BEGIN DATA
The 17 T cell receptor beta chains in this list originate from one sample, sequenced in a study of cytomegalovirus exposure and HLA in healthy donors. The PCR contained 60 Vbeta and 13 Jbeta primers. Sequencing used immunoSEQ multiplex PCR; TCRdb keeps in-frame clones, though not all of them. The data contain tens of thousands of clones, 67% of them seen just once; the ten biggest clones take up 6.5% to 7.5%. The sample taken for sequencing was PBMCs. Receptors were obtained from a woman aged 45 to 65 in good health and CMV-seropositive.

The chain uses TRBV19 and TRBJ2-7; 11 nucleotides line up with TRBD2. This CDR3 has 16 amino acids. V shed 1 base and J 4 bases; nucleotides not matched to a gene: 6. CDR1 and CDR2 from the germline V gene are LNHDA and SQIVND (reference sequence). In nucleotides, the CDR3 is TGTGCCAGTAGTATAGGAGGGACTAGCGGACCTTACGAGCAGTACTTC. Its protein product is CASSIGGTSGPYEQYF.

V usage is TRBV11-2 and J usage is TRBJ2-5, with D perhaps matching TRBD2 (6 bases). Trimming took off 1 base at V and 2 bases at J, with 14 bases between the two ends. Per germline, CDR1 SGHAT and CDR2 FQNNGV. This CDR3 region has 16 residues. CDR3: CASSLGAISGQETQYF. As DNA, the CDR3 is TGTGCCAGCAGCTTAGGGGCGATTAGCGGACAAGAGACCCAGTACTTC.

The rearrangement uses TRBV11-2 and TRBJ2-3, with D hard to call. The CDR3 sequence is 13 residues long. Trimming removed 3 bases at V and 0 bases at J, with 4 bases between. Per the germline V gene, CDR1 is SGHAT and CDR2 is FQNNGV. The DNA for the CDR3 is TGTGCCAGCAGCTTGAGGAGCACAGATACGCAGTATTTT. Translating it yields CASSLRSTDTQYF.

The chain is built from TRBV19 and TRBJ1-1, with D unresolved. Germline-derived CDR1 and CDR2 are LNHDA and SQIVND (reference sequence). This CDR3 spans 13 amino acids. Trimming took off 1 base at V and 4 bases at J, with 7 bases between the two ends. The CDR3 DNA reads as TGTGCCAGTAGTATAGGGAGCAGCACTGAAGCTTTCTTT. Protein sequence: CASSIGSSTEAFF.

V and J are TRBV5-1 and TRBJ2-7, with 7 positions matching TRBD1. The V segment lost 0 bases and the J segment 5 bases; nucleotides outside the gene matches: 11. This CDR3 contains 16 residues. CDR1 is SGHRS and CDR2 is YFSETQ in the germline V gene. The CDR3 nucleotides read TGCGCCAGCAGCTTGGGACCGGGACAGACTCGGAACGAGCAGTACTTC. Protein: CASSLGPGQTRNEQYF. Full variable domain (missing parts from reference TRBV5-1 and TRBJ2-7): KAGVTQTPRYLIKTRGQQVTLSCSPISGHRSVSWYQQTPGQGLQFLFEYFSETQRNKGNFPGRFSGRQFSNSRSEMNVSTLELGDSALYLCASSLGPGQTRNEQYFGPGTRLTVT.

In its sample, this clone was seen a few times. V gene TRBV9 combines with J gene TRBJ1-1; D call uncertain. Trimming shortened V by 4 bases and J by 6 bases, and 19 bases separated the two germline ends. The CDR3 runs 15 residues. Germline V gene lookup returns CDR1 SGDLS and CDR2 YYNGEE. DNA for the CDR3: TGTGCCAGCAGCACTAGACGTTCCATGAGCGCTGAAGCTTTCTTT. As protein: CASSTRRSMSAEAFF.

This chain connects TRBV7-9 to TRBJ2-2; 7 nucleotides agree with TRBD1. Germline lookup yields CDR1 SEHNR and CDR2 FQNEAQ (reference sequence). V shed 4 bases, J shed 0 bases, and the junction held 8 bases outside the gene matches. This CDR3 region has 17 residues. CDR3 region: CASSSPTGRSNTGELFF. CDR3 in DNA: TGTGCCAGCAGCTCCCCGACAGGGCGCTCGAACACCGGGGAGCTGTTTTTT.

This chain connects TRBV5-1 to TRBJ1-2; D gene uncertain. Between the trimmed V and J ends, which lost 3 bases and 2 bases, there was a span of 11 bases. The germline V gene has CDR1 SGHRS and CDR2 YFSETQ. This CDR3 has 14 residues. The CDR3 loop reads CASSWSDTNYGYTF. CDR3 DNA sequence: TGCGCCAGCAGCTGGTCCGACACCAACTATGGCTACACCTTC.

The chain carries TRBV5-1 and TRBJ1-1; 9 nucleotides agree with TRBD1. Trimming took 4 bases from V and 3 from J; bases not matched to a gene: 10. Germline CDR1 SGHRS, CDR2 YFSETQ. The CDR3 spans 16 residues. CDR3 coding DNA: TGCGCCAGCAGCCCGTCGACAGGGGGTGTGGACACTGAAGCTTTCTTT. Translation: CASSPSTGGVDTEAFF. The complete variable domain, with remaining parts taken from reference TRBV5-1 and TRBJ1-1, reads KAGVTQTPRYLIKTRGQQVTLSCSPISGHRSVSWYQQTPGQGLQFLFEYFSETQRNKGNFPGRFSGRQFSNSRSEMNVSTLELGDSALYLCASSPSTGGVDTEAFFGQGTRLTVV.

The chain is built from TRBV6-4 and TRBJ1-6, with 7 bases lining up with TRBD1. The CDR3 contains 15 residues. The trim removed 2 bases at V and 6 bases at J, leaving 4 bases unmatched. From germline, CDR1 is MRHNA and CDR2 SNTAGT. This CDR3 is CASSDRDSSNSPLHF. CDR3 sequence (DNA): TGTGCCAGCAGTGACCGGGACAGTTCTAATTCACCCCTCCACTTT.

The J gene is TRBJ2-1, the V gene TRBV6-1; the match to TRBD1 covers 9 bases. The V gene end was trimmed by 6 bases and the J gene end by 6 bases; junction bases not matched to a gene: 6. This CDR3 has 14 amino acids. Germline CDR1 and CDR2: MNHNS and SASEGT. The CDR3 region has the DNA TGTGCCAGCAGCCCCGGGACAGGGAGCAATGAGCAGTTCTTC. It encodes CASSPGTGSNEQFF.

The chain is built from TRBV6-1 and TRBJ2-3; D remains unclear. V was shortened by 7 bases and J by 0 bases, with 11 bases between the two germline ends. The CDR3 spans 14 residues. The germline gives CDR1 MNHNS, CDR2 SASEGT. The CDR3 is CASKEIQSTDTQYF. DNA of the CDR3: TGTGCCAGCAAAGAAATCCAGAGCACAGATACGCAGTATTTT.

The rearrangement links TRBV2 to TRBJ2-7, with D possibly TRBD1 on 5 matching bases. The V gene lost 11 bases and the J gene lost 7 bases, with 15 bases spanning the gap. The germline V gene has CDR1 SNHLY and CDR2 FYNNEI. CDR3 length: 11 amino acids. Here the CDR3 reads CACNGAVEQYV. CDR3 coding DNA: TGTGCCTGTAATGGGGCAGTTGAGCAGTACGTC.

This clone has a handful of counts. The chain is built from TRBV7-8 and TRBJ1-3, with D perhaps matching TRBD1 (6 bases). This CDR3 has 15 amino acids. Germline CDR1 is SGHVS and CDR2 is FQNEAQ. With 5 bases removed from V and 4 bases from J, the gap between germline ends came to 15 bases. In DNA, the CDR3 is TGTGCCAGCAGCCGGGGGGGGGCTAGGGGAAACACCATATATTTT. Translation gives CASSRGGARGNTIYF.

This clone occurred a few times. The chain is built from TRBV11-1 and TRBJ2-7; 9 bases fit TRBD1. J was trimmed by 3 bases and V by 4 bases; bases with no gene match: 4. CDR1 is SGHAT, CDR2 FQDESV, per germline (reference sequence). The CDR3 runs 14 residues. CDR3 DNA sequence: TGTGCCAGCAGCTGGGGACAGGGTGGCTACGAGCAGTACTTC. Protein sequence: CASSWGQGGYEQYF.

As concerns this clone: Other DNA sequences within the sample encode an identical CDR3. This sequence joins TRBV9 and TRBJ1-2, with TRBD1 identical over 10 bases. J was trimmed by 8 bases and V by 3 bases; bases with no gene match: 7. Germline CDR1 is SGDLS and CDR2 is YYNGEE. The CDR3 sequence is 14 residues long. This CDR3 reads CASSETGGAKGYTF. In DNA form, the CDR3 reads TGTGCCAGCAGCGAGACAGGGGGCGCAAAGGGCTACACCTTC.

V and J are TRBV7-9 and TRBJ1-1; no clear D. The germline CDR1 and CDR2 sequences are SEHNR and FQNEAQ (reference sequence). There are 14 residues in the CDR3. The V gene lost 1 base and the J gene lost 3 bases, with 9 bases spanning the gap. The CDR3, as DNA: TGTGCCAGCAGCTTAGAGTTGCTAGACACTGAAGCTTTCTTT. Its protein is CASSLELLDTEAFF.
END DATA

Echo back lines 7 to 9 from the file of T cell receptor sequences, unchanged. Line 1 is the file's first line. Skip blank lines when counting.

In its sample, this clone was seen a few times. V gene TRBV9 combines with J gene TRBJ1-1; D call uncertain. Trimming shortened V by 4 bases and J by 6 bases, and 19 bases separated the two germline ends. The CDR3 runs 15 residues. Germline V gene lookup returns CDR1 SGDLS and CDR2 YYNGEE. DNA for the CDR3: TGTGCCAGCAGCACTAGACGTTCCATGAGCGCTGAAGCTTTCTTT. As protein: CASSTRRSMSAEAFF.

This chain connects TRBV7-9 to TRBJ2-2; 7 nucleotides agree with TRBD1. Germline lookup yields CDR1 SEHNR and CDR2 FQNEAQ (reference sequence). V shed 4 bases, J shed 0 bases, and the junction held 8 bases outside the gene matches. This CDR3 region has 17 residues. CDR3 region: CASSSPTGRSNTGELFF. CDR3 in DNA: TGTGCCAGCAGCTCCCCGACAGGGCGCTCGAACACCGGGGAGCTGTTTTTT.

This chain connects TRBV5-1 to TRBJ1-2; D gene uncertain. Between the trimmed V and J ends, which lost 3 bases and 2 bases, there was a span of 11 bases. The germline V gene has CDR1 SGHRS and CDR2 YFSETQ. This CDR3 has 14 residues. The CDR3 loop reads CASSWSDTNYGYTF. CDR3 DNA sequence: TGCGCCAGCAGCTGGTCCGACACCAACTATGGCTACACCTTC.